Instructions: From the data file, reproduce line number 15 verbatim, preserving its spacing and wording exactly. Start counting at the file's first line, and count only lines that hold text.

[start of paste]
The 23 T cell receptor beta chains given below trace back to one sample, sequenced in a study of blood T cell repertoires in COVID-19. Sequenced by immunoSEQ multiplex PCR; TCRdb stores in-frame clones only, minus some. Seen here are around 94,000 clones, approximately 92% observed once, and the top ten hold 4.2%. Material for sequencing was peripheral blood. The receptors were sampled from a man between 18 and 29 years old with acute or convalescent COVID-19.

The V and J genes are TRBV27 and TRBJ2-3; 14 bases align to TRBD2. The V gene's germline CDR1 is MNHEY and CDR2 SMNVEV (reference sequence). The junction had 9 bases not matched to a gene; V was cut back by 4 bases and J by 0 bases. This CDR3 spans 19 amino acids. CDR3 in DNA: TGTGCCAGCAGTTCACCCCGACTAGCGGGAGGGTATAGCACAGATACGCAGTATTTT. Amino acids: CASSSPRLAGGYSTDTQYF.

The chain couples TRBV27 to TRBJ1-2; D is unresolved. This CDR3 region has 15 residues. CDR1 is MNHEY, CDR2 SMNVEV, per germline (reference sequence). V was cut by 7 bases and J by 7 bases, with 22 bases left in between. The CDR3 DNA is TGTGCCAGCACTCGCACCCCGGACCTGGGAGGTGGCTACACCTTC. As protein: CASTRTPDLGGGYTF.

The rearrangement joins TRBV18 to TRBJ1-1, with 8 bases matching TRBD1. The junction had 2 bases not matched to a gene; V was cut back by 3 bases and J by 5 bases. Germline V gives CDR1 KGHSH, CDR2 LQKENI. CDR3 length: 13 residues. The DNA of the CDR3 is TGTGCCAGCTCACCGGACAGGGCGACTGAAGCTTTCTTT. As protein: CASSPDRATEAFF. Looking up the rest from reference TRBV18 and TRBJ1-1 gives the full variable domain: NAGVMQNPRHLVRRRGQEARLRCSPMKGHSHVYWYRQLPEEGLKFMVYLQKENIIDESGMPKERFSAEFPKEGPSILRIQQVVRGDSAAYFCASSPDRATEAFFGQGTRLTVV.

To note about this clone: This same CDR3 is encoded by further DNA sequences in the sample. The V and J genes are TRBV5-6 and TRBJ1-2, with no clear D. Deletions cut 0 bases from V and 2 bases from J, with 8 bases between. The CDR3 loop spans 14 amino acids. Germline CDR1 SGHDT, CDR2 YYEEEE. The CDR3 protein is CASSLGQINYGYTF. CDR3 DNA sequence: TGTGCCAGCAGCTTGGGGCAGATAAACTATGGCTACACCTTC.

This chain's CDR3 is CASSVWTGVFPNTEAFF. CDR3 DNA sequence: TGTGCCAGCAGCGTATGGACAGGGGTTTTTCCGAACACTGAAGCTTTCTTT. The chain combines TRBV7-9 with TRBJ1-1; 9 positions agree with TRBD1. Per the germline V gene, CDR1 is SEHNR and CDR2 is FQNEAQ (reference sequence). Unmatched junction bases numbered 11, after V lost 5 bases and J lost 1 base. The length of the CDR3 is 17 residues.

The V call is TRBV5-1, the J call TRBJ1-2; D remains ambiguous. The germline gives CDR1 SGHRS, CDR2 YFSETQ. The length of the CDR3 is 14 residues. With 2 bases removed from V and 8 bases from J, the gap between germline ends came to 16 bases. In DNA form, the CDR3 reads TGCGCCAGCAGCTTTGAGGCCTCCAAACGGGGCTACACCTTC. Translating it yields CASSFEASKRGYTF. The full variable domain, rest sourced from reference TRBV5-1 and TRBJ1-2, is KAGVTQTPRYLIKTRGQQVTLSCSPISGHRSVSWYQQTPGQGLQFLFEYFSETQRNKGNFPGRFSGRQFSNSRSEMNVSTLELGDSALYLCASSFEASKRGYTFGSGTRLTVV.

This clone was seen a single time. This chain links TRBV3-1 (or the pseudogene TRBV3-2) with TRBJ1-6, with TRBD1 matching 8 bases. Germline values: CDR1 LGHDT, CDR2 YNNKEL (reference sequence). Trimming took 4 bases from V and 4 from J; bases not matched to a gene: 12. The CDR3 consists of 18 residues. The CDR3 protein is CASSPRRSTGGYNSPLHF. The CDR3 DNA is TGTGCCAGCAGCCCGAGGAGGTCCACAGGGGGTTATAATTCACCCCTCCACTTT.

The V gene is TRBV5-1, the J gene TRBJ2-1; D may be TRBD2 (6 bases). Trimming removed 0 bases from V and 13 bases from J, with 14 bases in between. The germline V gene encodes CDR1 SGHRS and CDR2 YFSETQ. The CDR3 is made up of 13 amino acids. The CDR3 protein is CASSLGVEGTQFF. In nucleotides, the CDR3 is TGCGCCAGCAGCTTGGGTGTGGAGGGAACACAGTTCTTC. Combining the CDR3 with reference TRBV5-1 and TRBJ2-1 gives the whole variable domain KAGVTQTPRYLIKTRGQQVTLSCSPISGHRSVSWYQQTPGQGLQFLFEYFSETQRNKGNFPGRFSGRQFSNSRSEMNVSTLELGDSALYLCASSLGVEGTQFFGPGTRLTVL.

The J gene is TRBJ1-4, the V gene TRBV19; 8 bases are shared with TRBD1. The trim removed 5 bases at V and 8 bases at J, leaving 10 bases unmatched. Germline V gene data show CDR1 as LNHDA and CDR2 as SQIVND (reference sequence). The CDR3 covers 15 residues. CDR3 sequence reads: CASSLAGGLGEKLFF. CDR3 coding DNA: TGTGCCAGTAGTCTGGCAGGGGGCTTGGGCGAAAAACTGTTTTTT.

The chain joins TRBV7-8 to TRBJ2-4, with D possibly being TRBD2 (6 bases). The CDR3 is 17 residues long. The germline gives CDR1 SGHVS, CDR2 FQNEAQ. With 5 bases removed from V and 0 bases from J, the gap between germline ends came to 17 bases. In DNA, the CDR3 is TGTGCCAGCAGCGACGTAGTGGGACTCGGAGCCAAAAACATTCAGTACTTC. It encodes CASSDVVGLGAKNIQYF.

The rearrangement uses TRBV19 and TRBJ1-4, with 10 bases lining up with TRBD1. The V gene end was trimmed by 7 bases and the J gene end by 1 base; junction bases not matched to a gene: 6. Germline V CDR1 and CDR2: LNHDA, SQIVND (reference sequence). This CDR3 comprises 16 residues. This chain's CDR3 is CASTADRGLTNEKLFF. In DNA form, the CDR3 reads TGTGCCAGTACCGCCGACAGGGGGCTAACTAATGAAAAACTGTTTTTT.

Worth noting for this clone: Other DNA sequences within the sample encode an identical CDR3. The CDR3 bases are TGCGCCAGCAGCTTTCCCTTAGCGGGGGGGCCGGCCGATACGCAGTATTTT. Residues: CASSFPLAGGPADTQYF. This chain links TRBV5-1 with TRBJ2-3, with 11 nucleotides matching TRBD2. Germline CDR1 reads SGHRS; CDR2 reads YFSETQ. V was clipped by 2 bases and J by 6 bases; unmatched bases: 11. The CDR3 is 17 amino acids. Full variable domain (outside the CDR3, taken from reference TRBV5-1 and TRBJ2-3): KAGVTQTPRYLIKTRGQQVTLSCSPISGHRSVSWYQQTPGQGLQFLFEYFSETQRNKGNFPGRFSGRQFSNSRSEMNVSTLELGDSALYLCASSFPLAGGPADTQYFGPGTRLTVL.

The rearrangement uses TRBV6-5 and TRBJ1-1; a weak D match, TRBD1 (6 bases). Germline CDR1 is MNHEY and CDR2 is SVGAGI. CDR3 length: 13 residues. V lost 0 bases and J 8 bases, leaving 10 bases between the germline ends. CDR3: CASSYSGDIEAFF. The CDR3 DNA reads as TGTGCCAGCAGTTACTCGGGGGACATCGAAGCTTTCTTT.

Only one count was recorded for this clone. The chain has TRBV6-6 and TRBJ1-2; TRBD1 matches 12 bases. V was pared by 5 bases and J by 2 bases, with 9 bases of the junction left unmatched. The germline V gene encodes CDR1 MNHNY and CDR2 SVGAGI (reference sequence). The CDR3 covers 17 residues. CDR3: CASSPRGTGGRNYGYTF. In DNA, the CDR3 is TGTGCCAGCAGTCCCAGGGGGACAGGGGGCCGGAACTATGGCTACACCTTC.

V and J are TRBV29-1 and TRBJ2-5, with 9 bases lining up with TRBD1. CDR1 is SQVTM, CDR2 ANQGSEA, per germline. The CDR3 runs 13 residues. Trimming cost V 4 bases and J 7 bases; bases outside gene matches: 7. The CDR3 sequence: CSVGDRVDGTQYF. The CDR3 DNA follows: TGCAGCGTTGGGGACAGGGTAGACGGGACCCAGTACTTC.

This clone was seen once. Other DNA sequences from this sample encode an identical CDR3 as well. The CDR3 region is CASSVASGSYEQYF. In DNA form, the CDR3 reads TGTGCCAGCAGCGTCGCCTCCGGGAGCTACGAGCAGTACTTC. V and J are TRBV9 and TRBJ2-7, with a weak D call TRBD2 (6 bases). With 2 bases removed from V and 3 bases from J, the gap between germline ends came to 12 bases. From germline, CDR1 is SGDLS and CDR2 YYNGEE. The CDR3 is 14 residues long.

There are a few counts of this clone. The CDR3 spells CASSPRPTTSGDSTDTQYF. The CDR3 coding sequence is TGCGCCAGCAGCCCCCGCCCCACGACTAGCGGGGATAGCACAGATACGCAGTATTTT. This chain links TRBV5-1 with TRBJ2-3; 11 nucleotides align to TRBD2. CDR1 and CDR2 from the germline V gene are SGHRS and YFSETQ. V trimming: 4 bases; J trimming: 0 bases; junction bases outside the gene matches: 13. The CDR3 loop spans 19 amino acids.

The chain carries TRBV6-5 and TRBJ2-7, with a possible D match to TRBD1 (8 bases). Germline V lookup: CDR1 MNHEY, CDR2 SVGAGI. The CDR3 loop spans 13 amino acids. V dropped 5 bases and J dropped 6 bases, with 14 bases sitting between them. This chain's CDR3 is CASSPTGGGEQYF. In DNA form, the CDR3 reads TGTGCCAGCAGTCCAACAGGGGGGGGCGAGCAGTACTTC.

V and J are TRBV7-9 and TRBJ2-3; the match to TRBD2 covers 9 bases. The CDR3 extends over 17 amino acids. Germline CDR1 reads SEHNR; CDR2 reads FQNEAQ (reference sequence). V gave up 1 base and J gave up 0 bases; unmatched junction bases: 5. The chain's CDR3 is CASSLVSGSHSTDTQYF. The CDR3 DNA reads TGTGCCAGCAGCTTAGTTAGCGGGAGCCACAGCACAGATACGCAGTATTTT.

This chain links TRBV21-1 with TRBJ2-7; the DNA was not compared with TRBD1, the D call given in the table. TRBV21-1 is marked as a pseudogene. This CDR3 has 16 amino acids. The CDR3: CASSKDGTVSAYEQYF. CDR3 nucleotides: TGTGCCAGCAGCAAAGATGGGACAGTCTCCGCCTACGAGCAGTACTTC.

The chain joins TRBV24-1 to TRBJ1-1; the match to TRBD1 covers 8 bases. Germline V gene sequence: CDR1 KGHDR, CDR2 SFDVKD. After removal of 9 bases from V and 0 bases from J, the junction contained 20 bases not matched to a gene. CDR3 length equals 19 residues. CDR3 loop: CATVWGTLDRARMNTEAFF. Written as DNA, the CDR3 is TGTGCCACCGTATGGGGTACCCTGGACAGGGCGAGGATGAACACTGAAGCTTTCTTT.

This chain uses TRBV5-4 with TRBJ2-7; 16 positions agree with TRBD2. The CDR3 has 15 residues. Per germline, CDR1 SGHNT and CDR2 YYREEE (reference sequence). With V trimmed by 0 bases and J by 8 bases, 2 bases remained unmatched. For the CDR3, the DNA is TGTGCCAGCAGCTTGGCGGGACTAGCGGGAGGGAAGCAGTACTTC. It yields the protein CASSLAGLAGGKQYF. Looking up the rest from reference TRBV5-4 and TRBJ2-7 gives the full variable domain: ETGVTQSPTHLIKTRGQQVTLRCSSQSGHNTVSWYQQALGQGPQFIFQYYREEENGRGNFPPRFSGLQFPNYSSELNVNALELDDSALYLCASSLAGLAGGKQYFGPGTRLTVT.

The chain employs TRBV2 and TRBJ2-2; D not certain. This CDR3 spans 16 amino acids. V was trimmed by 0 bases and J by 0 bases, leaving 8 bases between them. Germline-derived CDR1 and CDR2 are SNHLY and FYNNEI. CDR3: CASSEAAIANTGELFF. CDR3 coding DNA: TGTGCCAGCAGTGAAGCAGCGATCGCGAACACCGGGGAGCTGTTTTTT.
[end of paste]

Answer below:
Only one count was recorded for this clone. The chain has TRBV6-6 and TRBJ1-2; TRBD1 matches 12 bases. V was pared by 5 bases and J by 2 bases, with 9 bases of the junction left unmatched. The germline V gene encodes CDR1 MNHNY and CDR2 SVGAGI (reference sequence). The CDR3 covers 17 residues. CDR3: CASSPRGTGGRNYGYTF. In DNA, the CDR3 is TGTGCCAGCAGTCCCAGGGGGACAGGGGGCCGGAACTATGGCTACACCTTC.